Weekend Work: Cut back the broom

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The Independent Online

What to do

Cut back broom when it has finished flowering, shortening the shoots that have flowered to within a couple of inches of the old wood. Do not cut into this older wood.

Dead-head lilacs and trim back Clematis montana if it is getting too greedy of space.

Watch for suckers on roses. They always spring from the base of the shrub and the foliage usually looks different to that of the parent. The sucker's leaves look more like a wild dog rose's. Pull the suckers out if you can, or trace them back underground to their junction with the rootstock and cut them off there.

Cut back the old foliage of early flowering 'Iris unguicularis' so that the sun can bake the rhizomes. This will increase flower power early next year. Trim off dead flower spikes of early flowering bearded iris.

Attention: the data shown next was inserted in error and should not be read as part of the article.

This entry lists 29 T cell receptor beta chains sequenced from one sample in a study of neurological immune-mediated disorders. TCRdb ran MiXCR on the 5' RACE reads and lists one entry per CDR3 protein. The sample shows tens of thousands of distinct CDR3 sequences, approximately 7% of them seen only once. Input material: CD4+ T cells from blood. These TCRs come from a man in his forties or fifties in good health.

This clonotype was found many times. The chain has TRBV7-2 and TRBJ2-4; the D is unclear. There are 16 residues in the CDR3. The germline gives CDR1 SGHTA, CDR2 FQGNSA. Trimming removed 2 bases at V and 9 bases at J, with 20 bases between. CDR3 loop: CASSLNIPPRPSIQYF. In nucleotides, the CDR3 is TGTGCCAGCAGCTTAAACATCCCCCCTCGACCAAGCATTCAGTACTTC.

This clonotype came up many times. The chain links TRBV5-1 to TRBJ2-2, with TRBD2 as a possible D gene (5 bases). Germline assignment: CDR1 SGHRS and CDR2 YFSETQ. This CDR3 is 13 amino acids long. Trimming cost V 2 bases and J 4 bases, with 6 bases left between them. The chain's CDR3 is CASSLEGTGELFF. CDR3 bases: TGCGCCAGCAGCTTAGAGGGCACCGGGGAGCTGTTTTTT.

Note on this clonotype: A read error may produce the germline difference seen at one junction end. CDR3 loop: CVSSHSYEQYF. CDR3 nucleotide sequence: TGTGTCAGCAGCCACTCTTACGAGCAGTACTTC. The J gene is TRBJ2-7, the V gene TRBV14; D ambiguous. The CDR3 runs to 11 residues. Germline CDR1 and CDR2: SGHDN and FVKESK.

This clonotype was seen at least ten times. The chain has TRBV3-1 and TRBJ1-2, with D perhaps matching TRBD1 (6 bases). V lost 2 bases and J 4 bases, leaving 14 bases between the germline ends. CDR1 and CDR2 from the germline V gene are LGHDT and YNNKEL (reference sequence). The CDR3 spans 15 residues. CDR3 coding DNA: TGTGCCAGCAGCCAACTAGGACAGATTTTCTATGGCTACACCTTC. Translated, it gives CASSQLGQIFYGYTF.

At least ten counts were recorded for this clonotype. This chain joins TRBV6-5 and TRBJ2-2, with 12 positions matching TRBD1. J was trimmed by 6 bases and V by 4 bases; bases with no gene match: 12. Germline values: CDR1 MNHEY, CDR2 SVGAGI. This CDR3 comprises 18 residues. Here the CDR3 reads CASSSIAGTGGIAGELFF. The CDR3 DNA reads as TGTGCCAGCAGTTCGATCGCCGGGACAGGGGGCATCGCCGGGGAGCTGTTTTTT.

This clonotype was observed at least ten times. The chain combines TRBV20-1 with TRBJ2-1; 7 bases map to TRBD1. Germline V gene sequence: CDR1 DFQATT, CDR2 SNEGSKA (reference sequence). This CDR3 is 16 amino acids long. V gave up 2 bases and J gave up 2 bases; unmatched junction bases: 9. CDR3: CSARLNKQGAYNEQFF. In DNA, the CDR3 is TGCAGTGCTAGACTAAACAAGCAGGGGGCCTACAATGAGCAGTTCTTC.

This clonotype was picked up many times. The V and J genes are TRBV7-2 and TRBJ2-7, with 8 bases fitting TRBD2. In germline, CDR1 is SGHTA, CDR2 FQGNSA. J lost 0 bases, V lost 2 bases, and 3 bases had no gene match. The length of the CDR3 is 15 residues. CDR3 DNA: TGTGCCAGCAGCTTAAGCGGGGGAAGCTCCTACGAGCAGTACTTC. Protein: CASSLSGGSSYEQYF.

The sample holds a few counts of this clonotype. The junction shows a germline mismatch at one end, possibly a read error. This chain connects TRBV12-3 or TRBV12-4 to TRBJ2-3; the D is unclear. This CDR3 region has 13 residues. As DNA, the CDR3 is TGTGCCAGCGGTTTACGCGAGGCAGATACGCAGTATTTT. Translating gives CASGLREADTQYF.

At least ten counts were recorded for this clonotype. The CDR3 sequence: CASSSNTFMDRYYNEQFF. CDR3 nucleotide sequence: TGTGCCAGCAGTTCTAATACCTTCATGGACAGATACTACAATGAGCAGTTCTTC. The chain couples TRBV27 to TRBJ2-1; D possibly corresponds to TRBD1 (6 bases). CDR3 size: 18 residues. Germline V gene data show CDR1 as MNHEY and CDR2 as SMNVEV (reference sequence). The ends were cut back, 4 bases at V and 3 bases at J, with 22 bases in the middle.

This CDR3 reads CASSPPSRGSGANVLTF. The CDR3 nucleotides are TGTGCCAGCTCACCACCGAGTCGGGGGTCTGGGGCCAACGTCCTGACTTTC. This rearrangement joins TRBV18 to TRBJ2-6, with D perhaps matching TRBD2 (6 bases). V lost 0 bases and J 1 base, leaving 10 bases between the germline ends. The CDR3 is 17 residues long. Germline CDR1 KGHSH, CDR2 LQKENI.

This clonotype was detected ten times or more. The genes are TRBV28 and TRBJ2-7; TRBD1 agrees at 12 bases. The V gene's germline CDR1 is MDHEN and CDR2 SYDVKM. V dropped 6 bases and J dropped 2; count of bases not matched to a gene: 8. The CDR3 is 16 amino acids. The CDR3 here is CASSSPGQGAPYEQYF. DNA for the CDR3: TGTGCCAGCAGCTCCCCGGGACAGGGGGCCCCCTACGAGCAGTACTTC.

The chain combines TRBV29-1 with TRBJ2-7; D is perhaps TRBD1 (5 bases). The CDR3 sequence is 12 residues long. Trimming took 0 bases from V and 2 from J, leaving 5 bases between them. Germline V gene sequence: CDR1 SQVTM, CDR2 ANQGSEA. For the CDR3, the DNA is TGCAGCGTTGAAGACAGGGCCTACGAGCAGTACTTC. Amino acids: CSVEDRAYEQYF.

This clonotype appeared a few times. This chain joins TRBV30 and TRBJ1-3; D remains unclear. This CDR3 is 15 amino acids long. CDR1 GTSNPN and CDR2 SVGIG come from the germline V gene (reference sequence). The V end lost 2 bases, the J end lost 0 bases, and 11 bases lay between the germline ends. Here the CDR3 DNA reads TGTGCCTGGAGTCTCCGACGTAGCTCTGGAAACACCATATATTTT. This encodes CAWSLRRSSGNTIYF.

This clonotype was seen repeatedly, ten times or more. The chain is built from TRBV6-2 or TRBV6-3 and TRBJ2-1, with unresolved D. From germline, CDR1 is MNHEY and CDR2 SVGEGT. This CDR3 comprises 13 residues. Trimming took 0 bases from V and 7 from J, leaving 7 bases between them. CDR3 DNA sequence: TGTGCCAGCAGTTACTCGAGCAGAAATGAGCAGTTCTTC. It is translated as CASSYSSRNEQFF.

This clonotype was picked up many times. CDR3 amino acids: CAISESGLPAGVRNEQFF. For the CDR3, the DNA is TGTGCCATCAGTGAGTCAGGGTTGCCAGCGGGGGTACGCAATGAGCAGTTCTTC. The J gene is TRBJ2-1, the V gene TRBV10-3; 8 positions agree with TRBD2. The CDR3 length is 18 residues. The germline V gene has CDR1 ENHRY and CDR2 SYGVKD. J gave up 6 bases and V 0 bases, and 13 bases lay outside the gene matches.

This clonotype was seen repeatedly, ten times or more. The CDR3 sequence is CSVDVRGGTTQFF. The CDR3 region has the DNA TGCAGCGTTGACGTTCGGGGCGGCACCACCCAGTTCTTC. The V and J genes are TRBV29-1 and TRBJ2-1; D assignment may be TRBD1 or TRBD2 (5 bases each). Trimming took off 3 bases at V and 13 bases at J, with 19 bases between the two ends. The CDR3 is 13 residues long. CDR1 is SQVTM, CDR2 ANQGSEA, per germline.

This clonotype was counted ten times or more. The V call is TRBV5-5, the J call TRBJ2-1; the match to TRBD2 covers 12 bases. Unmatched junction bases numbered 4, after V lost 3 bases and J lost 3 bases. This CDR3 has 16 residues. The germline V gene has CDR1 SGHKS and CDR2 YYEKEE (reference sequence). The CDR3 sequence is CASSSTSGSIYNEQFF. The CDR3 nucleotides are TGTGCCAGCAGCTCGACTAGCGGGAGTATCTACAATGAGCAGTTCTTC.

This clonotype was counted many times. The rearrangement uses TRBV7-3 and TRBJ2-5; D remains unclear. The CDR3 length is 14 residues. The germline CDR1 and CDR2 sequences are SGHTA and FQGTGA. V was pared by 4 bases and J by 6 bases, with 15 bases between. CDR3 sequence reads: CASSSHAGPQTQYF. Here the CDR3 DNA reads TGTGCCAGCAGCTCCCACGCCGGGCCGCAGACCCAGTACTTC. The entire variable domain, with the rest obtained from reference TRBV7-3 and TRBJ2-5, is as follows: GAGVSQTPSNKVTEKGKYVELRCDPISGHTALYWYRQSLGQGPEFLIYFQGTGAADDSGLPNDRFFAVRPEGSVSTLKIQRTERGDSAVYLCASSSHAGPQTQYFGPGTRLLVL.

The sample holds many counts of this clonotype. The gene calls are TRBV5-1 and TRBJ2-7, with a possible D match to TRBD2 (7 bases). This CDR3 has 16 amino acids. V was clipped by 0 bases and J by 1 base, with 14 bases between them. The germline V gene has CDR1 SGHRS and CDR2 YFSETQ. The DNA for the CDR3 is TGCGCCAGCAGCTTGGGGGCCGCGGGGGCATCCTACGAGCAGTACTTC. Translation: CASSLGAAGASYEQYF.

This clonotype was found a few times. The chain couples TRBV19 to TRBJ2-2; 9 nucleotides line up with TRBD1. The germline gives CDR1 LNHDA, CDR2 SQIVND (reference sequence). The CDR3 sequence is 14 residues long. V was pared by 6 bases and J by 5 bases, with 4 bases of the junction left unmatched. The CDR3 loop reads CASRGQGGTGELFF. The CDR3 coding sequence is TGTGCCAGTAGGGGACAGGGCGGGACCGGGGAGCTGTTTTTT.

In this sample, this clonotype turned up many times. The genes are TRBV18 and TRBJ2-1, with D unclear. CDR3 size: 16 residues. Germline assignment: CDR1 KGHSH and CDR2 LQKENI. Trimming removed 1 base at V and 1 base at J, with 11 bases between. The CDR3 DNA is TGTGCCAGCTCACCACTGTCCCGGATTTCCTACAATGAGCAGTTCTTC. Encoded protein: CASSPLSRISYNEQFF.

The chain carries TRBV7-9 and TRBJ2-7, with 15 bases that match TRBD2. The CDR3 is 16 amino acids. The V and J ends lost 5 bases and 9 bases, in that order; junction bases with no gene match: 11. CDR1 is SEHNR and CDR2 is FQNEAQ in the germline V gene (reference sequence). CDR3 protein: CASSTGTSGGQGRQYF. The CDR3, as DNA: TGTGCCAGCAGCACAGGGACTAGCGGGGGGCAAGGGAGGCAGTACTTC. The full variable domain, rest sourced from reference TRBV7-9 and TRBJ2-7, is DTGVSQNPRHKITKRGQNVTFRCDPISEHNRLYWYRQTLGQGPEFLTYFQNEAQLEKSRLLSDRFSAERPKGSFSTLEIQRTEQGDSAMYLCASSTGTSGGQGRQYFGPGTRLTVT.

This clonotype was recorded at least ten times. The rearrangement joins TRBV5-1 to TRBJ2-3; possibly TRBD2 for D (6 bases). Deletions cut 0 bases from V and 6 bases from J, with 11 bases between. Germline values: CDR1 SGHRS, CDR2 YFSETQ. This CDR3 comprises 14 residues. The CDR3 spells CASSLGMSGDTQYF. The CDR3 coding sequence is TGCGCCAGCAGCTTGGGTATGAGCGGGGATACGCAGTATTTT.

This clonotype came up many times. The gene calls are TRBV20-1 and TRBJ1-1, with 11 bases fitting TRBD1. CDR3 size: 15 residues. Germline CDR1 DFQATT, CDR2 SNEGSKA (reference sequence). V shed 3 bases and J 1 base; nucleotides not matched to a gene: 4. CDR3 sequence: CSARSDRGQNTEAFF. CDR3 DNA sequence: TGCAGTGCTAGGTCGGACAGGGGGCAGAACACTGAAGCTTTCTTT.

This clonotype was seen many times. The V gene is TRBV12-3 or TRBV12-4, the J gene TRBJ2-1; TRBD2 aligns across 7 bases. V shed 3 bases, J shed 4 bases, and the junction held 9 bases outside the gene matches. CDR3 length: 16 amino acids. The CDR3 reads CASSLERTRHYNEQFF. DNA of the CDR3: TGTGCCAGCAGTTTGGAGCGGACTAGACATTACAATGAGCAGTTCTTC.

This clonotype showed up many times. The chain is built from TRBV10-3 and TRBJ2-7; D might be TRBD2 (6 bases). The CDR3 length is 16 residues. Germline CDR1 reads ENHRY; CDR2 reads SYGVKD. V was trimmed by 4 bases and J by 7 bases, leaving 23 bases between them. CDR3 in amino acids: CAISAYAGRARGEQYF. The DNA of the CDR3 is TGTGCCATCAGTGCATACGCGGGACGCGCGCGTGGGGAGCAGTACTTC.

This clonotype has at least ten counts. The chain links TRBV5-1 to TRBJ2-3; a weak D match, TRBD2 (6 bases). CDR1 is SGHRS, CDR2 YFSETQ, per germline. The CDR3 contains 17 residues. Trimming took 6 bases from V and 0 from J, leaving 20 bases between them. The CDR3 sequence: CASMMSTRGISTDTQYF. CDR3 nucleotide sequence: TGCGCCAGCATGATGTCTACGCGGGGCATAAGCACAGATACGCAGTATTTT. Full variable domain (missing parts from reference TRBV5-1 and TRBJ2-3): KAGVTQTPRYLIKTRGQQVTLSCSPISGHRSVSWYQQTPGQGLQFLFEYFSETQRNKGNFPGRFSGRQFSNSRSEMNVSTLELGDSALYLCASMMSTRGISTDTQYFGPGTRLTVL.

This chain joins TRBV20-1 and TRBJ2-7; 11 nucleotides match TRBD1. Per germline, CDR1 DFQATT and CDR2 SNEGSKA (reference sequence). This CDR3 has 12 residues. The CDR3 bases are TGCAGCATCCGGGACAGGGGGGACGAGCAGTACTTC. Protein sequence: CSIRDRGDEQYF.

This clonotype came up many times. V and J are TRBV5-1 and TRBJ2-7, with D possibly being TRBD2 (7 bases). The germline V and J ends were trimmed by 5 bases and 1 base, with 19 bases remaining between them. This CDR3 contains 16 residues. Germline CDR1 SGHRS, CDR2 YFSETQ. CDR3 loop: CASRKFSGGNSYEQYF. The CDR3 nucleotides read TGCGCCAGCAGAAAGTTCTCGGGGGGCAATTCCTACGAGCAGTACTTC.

Keep on top of bindweed (counsel of perfection), especially where it threatens to join up with climbers such as clematis. It is particularly difficult to extricate from situations such as these once it has got a hold.

Take cuttings from pinks by pulling out non-flowering side shoots. Trim them just under a stem joint, so that they are about 10cm long. Root them in pots of sandy compost or in a narrow trench in a side border.

What to see

This weekend 170 garden squares in London will throw open their gates to visitors. Lincoln's Inn Gardens, Fitzroy Square and Gainsborough Gardens are just some of the usually locked-up delights that will briefly be accessible. The House of St Barnabas in Soho helps homeless people and alongside their 18th-century chapel they've laid out a quiet, secluded courtyard garden, a surprising space in this crammed part of the city. For full details of all the gardens and their opening times, go to opensquares.org